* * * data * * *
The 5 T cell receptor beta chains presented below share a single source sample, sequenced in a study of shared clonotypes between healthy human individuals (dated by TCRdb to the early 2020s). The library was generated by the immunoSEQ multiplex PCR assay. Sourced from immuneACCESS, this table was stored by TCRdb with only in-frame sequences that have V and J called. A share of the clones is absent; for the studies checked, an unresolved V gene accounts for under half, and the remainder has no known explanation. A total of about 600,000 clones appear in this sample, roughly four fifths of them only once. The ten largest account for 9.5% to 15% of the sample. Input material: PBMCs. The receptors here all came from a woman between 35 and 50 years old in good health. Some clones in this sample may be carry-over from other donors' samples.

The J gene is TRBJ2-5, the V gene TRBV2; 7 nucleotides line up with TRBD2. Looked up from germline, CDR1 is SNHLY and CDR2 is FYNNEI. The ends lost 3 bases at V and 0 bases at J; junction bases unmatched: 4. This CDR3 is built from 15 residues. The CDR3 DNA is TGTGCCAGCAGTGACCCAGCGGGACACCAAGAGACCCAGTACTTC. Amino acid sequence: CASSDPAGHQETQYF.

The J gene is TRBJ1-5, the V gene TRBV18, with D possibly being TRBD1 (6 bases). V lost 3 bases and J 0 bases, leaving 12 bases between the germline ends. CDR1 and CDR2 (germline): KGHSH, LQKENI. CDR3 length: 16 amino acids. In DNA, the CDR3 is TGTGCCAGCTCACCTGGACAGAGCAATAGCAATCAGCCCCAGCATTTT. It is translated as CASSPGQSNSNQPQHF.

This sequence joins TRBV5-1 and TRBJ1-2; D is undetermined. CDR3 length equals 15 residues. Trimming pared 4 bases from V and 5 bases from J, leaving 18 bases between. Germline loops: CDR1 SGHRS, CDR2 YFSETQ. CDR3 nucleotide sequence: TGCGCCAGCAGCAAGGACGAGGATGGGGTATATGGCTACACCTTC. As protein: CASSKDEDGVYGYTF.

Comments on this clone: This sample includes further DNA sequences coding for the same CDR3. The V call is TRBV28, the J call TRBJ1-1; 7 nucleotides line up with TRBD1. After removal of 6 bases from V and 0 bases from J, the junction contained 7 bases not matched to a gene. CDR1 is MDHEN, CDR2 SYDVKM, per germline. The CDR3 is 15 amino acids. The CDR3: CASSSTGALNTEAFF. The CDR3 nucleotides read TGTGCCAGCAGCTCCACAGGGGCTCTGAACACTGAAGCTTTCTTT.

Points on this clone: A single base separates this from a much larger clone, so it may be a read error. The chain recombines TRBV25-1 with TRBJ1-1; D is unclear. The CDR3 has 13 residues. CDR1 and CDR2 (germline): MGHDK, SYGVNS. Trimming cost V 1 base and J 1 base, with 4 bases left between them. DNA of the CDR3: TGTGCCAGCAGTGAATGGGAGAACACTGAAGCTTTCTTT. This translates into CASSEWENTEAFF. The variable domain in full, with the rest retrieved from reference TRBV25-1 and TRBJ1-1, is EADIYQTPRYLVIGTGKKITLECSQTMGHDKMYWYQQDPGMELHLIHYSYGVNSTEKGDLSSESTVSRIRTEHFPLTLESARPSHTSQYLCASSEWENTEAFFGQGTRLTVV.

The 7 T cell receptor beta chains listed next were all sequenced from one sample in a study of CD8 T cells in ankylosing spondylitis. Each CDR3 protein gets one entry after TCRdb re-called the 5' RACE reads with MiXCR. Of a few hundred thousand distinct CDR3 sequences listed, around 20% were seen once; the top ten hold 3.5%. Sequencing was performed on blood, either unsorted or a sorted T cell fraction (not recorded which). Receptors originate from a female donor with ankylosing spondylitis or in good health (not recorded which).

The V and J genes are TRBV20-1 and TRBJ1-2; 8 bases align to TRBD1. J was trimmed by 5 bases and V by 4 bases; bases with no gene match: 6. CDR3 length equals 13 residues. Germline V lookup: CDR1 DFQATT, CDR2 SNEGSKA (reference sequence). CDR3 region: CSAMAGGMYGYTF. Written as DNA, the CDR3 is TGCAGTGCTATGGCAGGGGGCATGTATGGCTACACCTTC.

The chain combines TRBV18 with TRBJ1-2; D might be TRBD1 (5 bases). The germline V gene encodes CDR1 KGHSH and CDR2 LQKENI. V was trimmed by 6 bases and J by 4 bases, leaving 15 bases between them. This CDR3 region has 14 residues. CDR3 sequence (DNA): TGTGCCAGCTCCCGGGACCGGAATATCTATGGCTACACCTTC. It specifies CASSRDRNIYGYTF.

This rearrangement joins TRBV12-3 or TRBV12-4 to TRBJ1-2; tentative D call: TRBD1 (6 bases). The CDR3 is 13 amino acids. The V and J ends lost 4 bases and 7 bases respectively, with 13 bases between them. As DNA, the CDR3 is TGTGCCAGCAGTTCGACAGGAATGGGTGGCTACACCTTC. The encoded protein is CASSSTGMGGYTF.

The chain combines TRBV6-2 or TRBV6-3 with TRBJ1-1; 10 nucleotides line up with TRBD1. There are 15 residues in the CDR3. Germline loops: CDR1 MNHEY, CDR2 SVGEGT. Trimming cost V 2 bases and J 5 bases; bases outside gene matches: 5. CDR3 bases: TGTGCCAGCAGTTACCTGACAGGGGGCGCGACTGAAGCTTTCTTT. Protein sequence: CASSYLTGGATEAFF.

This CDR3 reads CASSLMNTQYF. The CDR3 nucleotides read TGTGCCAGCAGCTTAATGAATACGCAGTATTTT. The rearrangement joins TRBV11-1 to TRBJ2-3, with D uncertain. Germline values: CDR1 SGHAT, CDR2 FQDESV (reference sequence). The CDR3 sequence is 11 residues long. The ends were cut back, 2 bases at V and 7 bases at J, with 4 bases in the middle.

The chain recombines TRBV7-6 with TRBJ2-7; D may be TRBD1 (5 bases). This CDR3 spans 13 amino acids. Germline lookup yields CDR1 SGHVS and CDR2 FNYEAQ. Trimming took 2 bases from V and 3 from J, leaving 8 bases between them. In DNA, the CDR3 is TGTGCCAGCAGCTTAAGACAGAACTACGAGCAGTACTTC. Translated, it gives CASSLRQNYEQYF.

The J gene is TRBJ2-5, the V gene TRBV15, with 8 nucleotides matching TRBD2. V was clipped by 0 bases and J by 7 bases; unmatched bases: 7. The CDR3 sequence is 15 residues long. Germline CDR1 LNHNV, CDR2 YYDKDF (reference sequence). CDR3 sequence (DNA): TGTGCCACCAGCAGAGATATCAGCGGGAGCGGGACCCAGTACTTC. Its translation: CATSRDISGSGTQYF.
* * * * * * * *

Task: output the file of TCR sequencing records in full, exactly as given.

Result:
The 5 T cell receptor beta chains presented below share a single source sample, sequenced in a study of shared clonotypes between healthy human individuals (dated by TCRdb to the early 2020s). The library was generated by the immunoSEQ multiplex PCR assay. Sourced from immuneACCESS, this table was stored by TCRdb with only in-frame sequences that have V and J called. A share of the clones is absent; for the studies checked, an unresolved V gene accounts for under half, and the remainder has no known explanation. A total of about 600,000 clones appear in this sample, roughly four fifths of them only once. The ten largest account for 9.5% to 15% of the sample. Input material: PBMCs. The receptors here all came from a woman between 35 and 50 years old in good health. Some clones in this sample may be carry-over from other donors' samples.

The J gene is TRBJ2-5, the V gene TRBV2; 7 nucleotides line up with TRBD2. Looked up from germline, CDR1 is SNHLY and CDR2 is FYNNEI. The ends lost 3 bases at V and 0 bases at J; junction bases unmatched: 4. This CDR3 is built from 15 residues. The CDR3 DNA is TGTGCCAGCAGTGACCCAGCGGGACACCAAGAGACCCAGTACTTC. Amino acid sequence: CASSDPAGHQETQYF.

The J gene is TRBJ1-5, the V gene TRBV18, with D possibly being TRBD1 (6 bases). V lost 3 bases and J 0 bases, leaving 12 bases between the germline ends. CDR1 and CDR2 (germline): KGHSH, LQKENI. CDR3 length: 16 amino acids. In DNA, the CDR3 is TGTGCCAGCTCACCTGGACAGAGCAATAGCAATCAGCCCCAGCATTTT. It is translated as CASSPGQSNSNQPQHF.

This sequence joins TRBV5-1 and TRBJ1-2; D is undetermined. CDR3 length equals 15 residues. Trimming pared 4 bases from V and 5 bases from J, leaving 18 bases between. Germline loops: CDR1 SGHRS, CDR2 YFSETQ. CDR3 nucleotide sequence: TGCGCCAGCAGCAAGGACGAGGATGGGGTATATGGCTACACCTTC. As protein: CASSKDEDGVYGYTF.

Comments on this clone: This sample includes further DNA sequences coding for the same CDR3. The V call is TRBV28, the J call TRBJ1-1; 7 nucleotides line up with TRBD1. After removal of 6 bases from V and 0 bases from J, the junction contained 7 bases not matched to a gene. CDR1 is MDHEN, CDR2 SYDVKM, per germline. The CDR3 is 15 amino acids. The CDR3: CASSSTGALNTEAFF. The CDR3 nucleotides read TGTGCCAGCAGCTCCACAGGGGCTCTGAACACTGAAGCTTTCTTT.

Points on this clone: A single base separates this from a much larger clone, so it may be a read error. The chain recombines TRBV25-1 with TRBJ1-1; D is unclear. The CDR3 has 13 residues. CDR1 and CDR2 (germline): MGHDK, SYGVNS. Trimming cost V 1 base and J 1 base, with 4 bases left between them. DNA of the CDR3: TGTGCCAGCAGTGAATGGGAGAACACTGAAGCTTTCTTT. This translates into CASSEWENTEAFF. The variable domain in full, with the rest retrieved from reference TRBV25-1 and TRBJ1-1, is EADIYQTPRYLVIGTGKKITLECSQTMGHDKMYWYQQDPGMELHLIHYSYGVNSTEKGDLSSESTVSRIRTEHFPLTLESARPSHTSQYLCASSEWENTEAFFGQGTRLTVV.

The 7 T cell receptor beta chains listed next were all sequenced from one sample in a study of CD8 T cells in ankylosing spondylitis. Each CDR3 protein gets one entry after TCRdb re-called the 5' RACE reads with MiXCR. Of a few hundred thousand distinct CDR3 sequences listed, around 20% were seen once; the top ten hold 3.5%. Sequencing was performed on blood, either unsorted or a sorted T cell fraction (not recorded which). Receptors originate from a female donor with ankylosing spondylitis or in good health (not recorded which).

The V and J genes are TRBV20-1 and TRBJ1-2; 8 bases align to TRBD1. J was trimmed by 5 bases and V by 4 bases; bases with no gene match: 6. CDR3 length equals 13 residues. Germline V lookup: CDR1 DFQATT, CDR2 SNEGSKA (reference sequence). CDR3 region: CSAMAGGMYGYTF. Written as DNA, the CDR3 is TGCAGTGCTATGGCAGGGGGCATGTATGGCTACACCTTC.

The chain combines TRBV18 with TRBJ1-2; D might be TRBD1 (5 bases). The germline V gene encodes CDR1 KGHSH and CDR2 LQKENI. V was trimmed by 6 bases and J by 4 bases, leaving 15 bases between them. This CDR3 region has 14 residues. CDR3 sequence (DNA): TGTGCCAGCTCCCGGGACCGGAATATCTATGGCTACACCTTC. It specifies CASSRDRNIYGYTF.

This rearrangement joins TRBV12-3 or TRBV12-4 to TRBJ1-2; tentative D call: TRBD1 (6 bases). The CDR3 is 13 amino acids. The V and J ends lost 4 bases and 7 bases respectively, with 13 bases between them. As DNA, the CDR3 is TGTGCCAGCAGTTCGACAGGAATGGGTGGCTACACCTTC. The encoded protein is CASSSTGMGGYTF.

The chain combines TRBV6-2 or TRBV6-3 with TRBJ1-1; 10 nucleotides line up with TRBD1. There are 15 residues in the CDR3. Germline loops: CDR1 MNHEY, CDR2 SVGEGT. Trimming cost V 2 bases and J 5 bases; bases outside gene matches: 5. CDR3 bases: TGTGCCAGCAGTTACCTGACAGGGGGCGCGACTGAAGCTTTCTTT. Protein sequence: CASSYLTGGATEAFF.

This CDR3 reads CASSLMNTQYF. The CDR3 nucleotides read TGTGCCAGCAGCTTAATGAATACGCAGTATTTT. The rearrangement joins TRBV11-1 to TRBJ2-3, with D uncertain. Germline values: CDR1 SGHAT, CDR2 FQDESV (reference sequence). The CDR3 sequence is 11 residues long. The ends were cut back, 2 bases at V and 7 bases at J, with 4 bases in the middle.

The chain recombines TRBV7-6 with TRBJ2-7; D may be TRBD1 (5 bases). This CDR3 spans 13 amino acids. Germline lookup yields CDR1 SGHVS and CDR2 FNYEAQ. Trimming took 2 bases from V and 3 from J, leaving 8 bases between them. In DNA, the CDR3 is TGTGCCAGCAGCTTAAGACAGAACTACGAGCAGTACTTC. Translated, it gives CASSLRQNYEQYF.

The J gene is TRBJ2-5, the V gene TRBV15, with 8 nucleotides matching TRBD2. V was clipped by 0 bases and J by 7 bases; unmatched bases: 7. The CDR3 sequence is 15 residues long. Germline CDR1 LNHNV, CDR2 YYDKDF (reference sequence). CDR3 sequence (DNA): TGTGCCACCAGCAGAGATATCAGCGGGAGCGGGACCCAGTACTTC. Its translation: CATSRDISGSGTQYF.